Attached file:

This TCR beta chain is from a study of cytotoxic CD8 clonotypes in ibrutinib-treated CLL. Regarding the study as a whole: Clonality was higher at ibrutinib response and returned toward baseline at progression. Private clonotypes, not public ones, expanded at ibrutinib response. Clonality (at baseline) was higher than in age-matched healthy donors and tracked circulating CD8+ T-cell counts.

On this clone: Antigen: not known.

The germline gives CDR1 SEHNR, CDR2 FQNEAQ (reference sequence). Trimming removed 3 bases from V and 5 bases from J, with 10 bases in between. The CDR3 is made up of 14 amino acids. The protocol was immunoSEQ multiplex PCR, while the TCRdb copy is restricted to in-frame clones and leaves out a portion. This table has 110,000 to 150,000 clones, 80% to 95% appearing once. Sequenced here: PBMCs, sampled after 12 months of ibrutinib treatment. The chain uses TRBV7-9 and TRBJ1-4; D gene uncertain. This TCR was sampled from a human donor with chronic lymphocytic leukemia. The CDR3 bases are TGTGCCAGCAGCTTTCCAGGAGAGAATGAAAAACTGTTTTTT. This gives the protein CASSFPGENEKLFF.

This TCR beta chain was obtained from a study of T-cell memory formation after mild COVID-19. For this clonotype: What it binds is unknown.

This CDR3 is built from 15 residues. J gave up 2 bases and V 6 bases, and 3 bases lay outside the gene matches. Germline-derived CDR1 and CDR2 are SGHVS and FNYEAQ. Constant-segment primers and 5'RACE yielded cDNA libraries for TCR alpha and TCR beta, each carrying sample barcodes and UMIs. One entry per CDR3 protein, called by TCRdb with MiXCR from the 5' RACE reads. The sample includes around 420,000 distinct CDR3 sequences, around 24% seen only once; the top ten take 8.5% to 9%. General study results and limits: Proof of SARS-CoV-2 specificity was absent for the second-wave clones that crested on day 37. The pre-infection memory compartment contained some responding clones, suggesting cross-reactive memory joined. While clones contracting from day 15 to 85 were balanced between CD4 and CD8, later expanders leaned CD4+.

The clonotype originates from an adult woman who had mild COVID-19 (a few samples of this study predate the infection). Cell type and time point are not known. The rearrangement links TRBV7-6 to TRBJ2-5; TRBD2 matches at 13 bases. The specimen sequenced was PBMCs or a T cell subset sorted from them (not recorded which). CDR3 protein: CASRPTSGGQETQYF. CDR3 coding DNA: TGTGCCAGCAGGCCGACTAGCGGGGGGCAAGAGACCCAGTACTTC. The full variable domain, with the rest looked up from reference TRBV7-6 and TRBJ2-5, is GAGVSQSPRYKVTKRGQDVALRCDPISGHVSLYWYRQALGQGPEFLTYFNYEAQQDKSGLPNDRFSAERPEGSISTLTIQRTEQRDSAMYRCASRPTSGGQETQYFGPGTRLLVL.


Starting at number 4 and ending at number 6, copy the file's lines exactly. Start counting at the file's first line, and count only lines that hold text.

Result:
This TCR beta chain was obtained from a study of T-cell memory formation after mild COVID-19. For this clonotype: What it binds is unknown.

This CDR3 is built from 15 residues. J gave up 2 bases and V 6 bases, and 3 bases lay outside the gene matches. Germline-derived CDR1 and CDR2 are SGHVS and FNYEAQ. Constant-segment primers and 5'RACE yielded cDNA libraries for TCR alpha and TCR beta, each carrying sample barcodes and UMIs. One entry per CDR3 protein, called by TCRdb with MiXCR from the 5' RACE reads. The sample includes around 420,000 distinct CDR3 sequences, around 24% seen only once; the top ten take 8.5% to 9%. General study results and limits: Proof of SARS-CoV-2 specificity was absent for the second-wave clones that crested on day 37. The pre-infection memory compartment contained some responding clones, suggesting cross-reactive memory joined. While clones contracting from day 15 to 85 were balanced between CD4 and CD8, later expanders leaned CD4+.

The clonotype originates from an adult woman who had mild COVID-19 (a few samples of this study predate the infection). Cell type and time point are not known. The rearrangement links TRBV7-6 to TRBJ2-5; TRBD2 matches at 13 bases. The specimen sequenced was PBMCs or a T cell subset sorted from them (not recorded which). CDR3 protein: CASRPTSGGQETQYF. CDR3 coding DNA: TGTGCCAGCAGGCCGACTAGCGGGGGGCAAGAGACCCAGTACTTC. The full variable domain, with the rest looked up from reference TRBV7-6 and TRBJ2-5, is GAGVSQSPRYKVTKRGQDVALRCDPISGHVSLYWYRQALGQGPEFLTYFNYEAQQDKSGLPNDRFSAERPEGSISTLTIQRTEQRDSAMYRCASRPTSGGQETQYFGPGTRLLVL.